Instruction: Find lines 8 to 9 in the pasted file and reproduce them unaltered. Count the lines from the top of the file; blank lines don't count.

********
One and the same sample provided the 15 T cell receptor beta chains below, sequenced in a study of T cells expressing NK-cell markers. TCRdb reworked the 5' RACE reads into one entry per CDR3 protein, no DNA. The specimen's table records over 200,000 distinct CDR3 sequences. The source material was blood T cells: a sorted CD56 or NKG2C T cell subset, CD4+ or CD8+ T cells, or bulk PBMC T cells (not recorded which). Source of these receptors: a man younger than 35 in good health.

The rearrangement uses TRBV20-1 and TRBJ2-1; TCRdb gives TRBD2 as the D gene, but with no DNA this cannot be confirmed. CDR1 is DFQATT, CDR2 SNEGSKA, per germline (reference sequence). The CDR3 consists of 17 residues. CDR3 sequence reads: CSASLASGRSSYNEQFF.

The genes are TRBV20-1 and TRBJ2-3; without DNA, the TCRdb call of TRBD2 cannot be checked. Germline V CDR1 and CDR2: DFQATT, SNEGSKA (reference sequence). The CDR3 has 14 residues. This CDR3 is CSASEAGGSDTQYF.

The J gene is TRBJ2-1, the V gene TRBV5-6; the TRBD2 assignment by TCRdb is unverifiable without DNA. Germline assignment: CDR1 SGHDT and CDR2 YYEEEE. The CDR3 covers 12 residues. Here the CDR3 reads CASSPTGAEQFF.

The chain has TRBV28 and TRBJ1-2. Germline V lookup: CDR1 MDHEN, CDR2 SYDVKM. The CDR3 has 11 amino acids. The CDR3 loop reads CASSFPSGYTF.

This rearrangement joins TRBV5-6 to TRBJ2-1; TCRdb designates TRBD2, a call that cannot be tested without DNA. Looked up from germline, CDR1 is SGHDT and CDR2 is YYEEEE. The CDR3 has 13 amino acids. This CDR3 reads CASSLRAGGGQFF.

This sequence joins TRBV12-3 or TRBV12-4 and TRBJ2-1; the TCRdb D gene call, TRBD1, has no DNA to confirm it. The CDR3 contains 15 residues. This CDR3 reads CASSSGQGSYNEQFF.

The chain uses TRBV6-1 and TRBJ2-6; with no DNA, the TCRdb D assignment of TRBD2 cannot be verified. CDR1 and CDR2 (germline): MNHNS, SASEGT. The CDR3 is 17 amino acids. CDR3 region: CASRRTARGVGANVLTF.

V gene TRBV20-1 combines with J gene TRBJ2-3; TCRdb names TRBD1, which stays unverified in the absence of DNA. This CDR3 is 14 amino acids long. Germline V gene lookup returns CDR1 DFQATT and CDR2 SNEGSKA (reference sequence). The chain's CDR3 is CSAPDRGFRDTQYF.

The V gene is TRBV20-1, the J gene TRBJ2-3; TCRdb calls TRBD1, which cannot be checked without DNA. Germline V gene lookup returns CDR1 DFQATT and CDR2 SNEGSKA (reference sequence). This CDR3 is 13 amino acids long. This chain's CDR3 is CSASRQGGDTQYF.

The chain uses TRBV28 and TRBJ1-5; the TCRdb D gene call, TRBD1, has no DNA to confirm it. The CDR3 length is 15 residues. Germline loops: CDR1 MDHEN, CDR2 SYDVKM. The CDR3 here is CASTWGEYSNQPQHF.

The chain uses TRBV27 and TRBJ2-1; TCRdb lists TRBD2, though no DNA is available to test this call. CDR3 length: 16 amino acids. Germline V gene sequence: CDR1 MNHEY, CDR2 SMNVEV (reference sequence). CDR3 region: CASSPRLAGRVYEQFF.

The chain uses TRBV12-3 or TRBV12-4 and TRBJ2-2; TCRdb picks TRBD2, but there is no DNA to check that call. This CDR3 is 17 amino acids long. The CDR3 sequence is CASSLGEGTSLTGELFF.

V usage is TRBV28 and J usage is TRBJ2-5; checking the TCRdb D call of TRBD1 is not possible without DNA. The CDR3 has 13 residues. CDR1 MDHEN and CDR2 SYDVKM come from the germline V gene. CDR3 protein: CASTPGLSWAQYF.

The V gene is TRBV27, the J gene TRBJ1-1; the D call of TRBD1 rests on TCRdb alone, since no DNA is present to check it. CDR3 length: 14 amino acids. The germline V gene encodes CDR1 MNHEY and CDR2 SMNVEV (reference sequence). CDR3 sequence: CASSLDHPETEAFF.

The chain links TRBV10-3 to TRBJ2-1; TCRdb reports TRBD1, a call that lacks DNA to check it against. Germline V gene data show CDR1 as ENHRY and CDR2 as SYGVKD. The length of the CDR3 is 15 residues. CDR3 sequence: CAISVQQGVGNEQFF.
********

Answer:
The chain uses TRBV6-1 and TRBJ2-6; with no DNA, the TCRdb D assignment of TRBD2 cannot be verified. CDR1 and CDR2 (germline): MNHNS, SASEGT. The CDR3 is 17 amino acids. CDR3 region: CASRRTARGVGANVLTF.

V gene TRBV20-1 combines with J gene TRBJ2-3; TCRdb names TRBD1, which stays unverified in the absence of DNA. This CDR3 is 14 amino acids long. Germline V gene lookup returns CDR1 DFQATT and CDR2 SNEGSKA (reference sequence). The chain's CDR3 is CSAPDRGFRDTQYF.